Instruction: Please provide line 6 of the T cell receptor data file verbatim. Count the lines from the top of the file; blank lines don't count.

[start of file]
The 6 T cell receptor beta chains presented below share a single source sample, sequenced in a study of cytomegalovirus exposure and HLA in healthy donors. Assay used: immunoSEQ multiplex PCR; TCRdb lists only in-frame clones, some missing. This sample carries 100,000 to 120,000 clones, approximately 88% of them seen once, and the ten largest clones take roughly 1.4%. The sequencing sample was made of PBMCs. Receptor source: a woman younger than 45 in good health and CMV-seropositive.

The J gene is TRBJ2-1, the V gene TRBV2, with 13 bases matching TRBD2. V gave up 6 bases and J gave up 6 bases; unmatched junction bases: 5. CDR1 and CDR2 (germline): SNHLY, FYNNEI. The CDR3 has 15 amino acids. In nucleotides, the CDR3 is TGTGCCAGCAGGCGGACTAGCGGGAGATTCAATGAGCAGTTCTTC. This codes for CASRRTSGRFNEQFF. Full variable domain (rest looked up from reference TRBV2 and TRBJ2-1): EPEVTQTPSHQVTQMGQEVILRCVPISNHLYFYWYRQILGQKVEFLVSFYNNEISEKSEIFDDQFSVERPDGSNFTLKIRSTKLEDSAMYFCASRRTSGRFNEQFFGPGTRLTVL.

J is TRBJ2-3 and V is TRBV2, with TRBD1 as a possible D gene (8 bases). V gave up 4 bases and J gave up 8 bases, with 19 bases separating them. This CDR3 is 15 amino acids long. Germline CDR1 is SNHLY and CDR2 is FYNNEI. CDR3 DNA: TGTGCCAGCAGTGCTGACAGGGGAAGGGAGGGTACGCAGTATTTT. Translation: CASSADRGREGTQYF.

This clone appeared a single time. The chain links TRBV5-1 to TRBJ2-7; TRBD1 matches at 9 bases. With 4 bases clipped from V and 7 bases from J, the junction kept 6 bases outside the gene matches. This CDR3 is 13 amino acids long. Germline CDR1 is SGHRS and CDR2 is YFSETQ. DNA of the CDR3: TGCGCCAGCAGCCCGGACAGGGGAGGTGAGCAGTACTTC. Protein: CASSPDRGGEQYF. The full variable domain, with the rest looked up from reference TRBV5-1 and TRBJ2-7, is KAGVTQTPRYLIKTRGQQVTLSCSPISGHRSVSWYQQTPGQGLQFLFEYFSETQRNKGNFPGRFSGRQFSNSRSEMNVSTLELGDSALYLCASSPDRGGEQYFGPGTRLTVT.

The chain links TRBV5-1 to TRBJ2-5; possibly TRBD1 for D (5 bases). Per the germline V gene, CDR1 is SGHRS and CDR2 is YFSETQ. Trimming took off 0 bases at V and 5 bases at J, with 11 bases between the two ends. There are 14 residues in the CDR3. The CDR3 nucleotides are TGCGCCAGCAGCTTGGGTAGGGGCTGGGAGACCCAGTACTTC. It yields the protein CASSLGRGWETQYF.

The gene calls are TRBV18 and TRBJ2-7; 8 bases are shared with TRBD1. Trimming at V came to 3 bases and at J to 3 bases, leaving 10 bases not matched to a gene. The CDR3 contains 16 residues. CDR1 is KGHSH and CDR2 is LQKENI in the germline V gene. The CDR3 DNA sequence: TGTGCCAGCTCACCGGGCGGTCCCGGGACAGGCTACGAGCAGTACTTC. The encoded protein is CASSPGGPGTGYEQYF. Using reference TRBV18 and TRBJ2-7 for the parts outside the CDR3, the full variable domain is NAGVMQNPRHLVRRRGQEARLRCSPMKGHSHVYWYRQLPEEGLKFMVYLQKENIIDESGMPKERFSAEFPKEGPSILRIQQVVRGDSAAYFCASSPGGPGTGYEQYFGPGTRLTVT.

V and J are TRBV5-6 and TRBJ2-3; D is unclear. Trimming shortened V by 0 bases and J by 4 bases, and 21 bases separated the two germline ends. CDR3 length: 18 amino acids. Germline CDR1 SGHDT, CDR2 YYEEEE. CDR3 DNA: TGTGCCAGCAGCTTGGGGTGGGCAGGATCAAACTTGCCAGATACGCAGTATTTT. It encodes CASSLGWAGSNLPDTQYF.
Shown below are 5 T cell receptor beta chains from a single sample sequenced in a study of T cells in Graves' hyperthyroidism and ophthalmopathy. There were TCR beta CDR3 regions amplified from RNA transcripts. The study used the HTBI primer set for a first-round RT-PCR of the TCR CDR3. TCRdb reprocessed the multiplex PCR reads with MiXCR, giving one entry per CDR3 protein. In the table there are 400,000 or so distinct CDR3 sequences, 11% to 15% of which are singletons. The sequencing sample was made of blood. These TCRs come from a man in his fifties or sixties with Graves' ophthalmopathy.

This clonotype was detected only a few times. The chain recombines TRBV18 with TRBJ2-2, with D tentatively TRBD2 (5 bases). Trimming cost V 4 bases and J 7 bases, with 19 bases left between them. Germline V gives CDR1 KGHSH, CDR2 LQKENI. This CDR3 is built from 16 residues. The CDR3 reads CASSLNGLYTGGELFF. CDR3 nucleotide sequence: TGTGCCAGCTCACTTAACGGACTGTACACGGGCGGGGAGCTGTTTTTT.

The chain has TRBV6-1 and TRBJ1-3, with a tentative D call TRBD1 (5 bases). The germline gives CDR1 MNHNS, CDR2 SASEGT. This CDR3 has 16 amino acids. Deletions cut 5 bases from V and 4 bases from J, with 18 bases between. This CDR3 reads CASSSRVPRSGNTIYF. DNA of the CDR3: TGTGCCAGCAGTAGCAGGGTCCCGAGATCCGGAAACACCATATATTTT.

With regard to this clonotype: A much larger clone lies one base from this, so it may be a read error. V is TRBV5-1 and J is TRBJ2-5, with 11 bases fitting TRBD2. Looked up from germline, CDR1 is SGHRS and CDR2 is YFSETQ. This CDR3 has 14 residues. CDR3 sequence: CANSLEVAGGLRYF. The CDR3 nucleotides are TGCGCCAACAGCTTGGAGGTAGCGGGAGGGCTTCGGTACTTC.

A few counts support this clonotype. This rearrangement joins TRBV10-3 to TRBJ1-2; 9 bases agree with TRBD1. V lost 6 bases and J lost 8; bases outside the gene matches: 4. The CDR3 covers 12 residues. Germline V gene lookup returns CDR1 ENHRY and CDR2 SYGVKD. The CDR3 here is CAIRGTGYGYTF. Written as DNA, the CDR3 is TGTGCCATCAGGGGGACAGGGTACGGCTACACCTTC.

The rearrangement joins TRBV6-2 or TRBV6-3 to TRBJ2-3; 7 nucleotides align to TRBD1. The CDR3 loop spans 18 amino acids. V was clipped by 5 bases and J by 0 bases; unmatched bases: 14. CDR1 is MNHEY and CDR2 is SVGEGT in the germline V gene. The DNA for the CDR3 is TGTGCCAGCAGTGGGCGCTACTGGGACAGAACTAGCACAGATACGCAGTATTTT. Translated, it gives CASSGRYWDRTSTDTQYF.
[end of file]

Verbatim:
The gene calls are TRBV18 and TRBJ2-7; 8 bases are shared with TRBD1. Trimming at V came to 3 bases and at J to 3 bases, leaving 10 bases not matched to a gene. The CDR3 contains 16 residues. CDR1 is KGHSH and CDR2 is LQKENI in the germline V gene. The CDR3 DNA sequence: TGTGCCAGCTCACCGGGCGGTCCCGGGACAGGCTACGAGCAGTACTTC. The encoded protein is CASSPGGPGTGYEQYF. Using reference TRBV18 and TRBJ2-7 for the parts outside the CDR3, the full variable domain is NAGVMQNPRHLVRRRGQEARLRCSPMKGHSHVYWYRQLPEEGLKFMVYLQKENIIDESGMPKERFSAEFPKEGPSILRIQQVVRGDSAAYFCASSPGGPGTGYEQYFGPGTRLTVT.